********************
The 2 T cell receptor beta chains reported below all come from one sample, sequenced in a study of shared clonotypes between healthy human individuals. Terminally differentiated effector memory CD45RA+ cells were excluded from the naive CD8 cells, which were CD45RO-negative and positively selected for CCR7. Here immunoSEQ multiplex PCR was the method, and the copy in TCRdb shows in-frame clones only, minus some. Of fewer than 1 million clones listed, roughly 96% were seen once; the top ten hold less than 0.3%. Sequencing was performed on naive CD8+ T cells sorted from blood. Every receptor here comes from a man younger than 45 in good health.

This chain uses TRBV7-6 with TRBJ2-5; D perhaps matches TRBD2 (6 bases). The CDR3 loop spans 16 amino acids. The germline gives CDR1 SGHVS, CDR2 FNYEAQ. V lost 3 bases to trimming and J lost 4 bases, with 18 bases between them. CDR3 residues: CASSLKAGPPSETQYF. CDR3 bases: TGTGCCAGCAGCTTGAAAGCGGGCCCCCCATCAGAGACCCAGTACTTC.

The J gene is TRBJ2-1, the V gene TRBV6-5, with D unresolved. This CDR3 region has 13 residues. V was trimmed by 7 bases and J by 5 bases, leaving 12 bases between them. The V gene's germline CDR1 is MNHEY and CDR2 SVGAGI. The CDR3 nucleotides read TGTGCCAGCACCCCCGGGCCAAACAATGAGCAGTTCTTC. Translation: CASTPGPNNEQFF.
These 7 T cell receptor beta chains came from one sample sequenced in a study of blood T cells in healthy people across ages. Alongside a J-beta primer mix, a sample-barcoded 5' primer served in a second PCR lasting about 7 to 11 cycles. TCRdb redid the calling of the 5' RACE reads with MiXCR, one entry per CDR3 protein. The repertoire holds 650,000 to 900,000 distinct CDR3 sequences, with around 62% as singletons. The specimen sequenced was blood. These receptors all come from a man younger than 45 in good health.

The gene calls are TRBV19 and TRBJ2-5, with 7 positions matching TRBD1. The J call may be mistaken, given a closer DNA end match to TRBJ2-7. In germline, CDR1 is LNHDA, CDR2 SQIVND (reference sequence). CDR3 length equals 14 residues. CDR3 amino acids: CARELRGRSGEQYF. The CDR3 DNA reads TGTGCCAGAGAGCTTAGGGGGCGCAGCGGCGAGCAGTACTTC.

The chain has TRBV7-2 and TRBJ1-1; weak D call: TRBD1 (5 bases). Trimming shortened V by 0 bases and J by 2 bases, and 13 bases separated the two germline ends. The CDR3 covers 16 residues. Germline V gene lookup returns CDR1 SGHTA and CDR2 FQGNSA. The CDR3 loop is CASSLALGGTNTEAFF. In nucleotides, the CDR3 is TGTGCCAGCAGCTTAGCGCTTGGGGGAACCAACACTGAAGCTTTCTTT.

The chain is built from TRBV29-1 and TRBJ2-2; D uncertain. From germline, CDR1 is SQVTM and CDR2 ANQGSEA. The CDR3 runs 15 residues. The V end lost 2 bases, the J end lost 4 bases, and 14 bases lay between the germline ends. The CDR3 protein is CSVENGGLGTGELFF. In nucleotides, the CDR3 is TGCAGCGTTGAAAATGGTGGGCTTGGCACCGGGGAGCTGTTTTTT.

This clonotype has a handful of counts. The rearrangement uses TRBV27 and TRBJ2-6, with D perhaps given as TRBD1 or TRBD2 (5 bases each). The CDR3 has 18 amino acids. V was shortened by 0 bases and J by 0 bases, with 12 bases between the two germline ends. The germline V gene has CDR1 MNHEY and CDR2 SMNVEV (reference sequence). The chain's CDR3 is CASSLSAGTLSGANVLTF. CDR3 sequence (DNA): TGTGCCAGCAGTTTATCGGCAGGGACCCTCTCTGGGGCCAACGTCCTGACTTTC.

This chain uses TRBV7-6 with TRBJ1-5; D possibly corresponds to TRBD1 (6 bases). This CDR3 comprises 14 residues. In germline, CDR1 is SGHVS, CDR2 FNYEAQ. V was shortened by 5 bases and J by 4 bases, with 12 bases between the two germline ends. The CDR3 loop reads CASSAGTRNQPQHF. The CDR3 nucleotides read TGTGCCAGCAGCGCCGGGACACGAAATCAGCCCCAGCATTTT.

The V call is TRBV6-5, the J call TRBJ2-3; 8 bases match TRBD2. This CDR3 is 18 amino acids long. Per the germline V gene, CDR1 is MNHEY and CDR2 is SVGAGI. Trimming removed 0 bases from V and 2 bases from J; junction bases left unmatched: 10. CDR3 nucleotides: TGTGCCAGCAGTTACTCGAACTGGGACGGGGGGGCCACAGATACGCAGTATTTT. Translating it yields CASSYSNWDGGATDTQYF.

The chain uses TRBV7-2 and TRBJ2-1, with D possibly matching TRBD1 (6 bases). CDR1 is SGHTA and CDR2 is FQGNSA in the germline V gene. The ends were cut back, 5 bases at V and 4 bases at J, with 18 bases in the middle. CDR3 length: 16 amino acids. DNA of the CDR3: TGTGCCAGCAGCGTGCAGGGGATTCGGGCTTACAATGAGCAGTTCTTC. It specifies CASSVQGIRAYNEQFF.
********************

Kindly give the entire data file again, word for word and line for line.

The 2 T cell receptor beta chains reported below all come from one sample, sequenced in a study of shared clonotypes between healthy human individuals. Terminally differentiated effector memory CD45RA+ cells were excluded from the naive CD8 cells, which were CD45RO-negative and positively selected for CCR7. Here immunoSEQ multiplex PCR was the method, and the copy in TCRdb shows in-frame clones only, minus some. Of fewer than 1 million clones listed, roughly 96% were seen once; the top ten hold less than 0.3%. Sequencing was performed on naive CD8+ T cells sorted from blood. Every receptor here comes from a man younger than 45 in good health.

This chain uses TRBV7-6 with TRBJ2-5; D perhaps matches TRBD2 (6 bases). The CDR3 loop spans 16 amino acids. The germline gives CDR1 SGHVS, CDR2 FNYEAQ. V lost 3 bases to trimming and J lost 4 bases, with 18 bases between them. CDR3 residues: CASSLKAGPPSETQYF. CDR3 bases: TGTGCCAGCAGCTTGAAAGCGGGCCCCCCATCAGAGACCCAGTACTTC.

The J gene is TRBJ2-1, the V gene TRBV6-5, with D unresolved. This CDR3 region has 13 residues. V was trimmed by 7 bases and J by 5 bases, leaving 12 bases between them. The V gene's germline CDR1 is MNHEY and CDR2 SVGAGI. The CDR3 nucleotides read TGTGCCAGCACCCCCGGGCCAAACAATGAGCAGTTCTTC. Translation: CASTPGPNNEQFF.
These 7 T cell receptor beta chains came from one sample sequenced in a study of blood T cells in healthy people across ages. Alongside a J-beta primer mix, a sample-barcoded 5' primer served in a second PCR lasting about 7 to 11 cycles. TCRdb redid the calling of the 5' RACE reads with MiXCR, one entry per CDR3 protein. The repertoire holds 650,000 to 900,000 distinct CDR3 sequences, with around 62% as singletons. The specimen sequenced was blood. These receptors all come from a man younger than 45 in good health.

The gene calls are TRBV19 and TRBJ2-5, with 7 positions matching TRBD1. The J call may be mistaken, given a closer DNA end match to TRBJ2-7. In germline, CDR1 is LNHDA, CDR2 SQIVND (reference sequence). CDR3 length equals 14 residues. CDR3 amino acids: CARELRGRSGEQYF. The CDR3 DNA reads TGTGCCAGAGAGCTTAGGGGGCGCAGCGGCGAGCAGTACTTC.

The chain has TRBV7-2 and TRBJ1-1; weak D call: TRBD1 (5 bases). Trimming shortened V by 0 bases and J by 2 bases, and 13 bases separated the two germline ends. The CDR3 covers 16 residues. Germline V gene lookup returns CDR1 SGHTA and CDR2 FQGNSA. The CDR3 loop is CASSLALGGTNTEAFF. In nucleotides, the CDR3 is TGTGCCAGCAGCTTAGCGCTTGGGGGAACCAACACTGAAGCTTTCTTT.

The chain is built from TRBV29-1 and TRBJ2-2; D uncertain. From germline, CDR1 is SQVTM and CDR2 ANQGSEA. The CDR3 runs 15 residues. The V end lost 2 bases, the J end lost 4 bases, and 14 bases lay between the germline ends. The CDR3 protein is CSVENGGLGTGELFF. In nucleotides, the CDR3 is TGCAGCGTTGAAAATGGTGGGCTTGGCACCGGGGAGCTGTTTTTT.

This clonotype has a handful of counts. The rearrangement uses TRBV27 and TRBJ2-6, with D perhaps given as TRBD1 or TRBD2 (5 bases each). The CDR3 has 18 amino acids. V was shortened by 0 bases and J by 0 bases, with 12 bases between the two germline ends. The germline V gene has CDR1 MNHEY and CDR2 SMNVEV (reference sequence). The chain's CDR3 is CASSLSAGTLSGANVLTF. CDR3 sequence (DNA): TGTGCCAGCAGTTTATCGGCAGGGACCCTCTCTGGGGCCAACGTCCTGACTTTC.

This chain uses TRBV7-6 with TRBJ1-5; D possibly corresponds to TRBD1 (6 bases). This CDR3 comprises 14 residues. In germline, CDR1 is SGHVS, CDR2 FNYEAQ. V was shortened by 5 bases and J by 4 bases, with 12 bases between the two germline ends. The CDR3 loop reads CASSAGTRNQPQHF. The CDR3 nucleotides read TGTGCCAGCAGCGCCGGGACACGAAATCAGCCCCAGCATTTT.

The V call is TRBV6-5, the J call TRBJ2-3; 8 bases match TRBD2. This CDR3 is 18 amino acids long. Per the germline V gene, CDR1 is MNHEY and CDR2 is SVGAGI. Trimming removed 0 bases from V and 2 bases from J; junction bases left unmatched: 10. CDR3 nucleotides: TGTGCCAGCAGTTACTCGAACTGGGACGGGGGGGCCACAGATACGCAGTATTTT. Translating it yields CASSYSNWDGGATDTQYF.

The chain uses TRBV7-2 and TRBJ2-1, with D possibly matching TRBD1 (6 bases). CDR1 is SGHTA and CDR2 is FQGNSA in the germline V gene. The ends were cut back, 5 bases at V and 4 bases at J, with 18 bases in the middle. CDR3 length: 16 amino acids. DNA of the CDR3: TGTGCCAGCAGCGTGCAGGGGATTCGGGCTTACAATGAGCAGTTCTTC. It specifies CASSVQGIRAYNEQFF.